“Just like film, the future of our landscapes are in danger of being nothing but a memory. Global warming, over population and urban sprawl will all eventually take over a solid chunk of our natural landscapes” says San Francisco-based photographer Dustin Adams.
While the budding photographer is adamant that he’s nowhere close to pursuing a career in photography, his impressive resume on Flickr — which shows over 700 kaleidoscopic photos — proves that he’s no stranger in the genre. Infatuated by what 35mm film and light can produce, his photos often look to the Bay Area’s outdoors and his skateboarding friends as subjects.
Living by the Apple headquarters in Silicon Valley, Adams is surrounded by technology, yet his work is devoid of any digital intervention. Rather, he celebrates the classic photography medium that’s often overshadowed by its peers. While attention to detail is always key in photography, for Adams, it’s even more crucial in his experimentation with color negative films. Adams collects unused and expired films from his neighbors. He then places the unspooled film in a homemade box that’s lined with holographic paper at the bottom and various light receiving channels on the top. Adams opts for colored light bulbs in the dark room, which in turn helps create a unique blemish when the rays hits the film.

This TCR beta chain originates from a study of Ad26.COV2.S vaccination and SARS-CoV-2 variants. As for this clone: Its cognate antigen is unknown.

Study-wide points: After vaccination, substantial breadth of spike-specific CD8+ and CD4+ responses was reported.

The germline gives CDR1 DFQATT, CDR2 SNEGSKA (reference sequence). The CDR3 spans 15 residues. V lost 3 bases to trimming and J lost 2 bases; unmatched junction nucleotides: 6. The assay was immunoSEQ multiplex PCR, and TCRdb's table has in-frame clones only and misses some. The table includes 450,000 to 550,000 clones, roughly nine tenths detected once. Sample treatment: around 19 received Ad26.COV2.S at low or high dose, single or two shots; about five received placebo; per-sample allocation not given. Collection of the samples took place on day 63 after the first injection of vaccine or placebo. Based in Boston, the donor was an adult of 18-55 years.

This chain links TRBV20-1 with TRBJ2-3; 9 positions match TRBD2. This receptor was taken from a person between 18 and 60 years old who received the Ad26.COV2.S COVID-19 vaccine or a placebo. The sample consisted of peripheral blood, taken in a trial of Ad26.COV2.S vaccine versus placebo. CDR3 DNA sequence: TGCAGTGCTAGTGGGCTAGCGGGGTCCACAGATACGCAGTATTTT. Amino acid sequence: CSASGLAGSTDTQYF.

The technical process produces sentimental results which Adams holds close. In ode to the ongoing environmental issues, his photographs visually glorify the natural terrains around him, portraying them in a dream-like scenario which may only live in the imaginations of generations to come. Enjoy our latest THROUGH THE LENS with Dustin Adams and follow him on Instagram if you like what you see.
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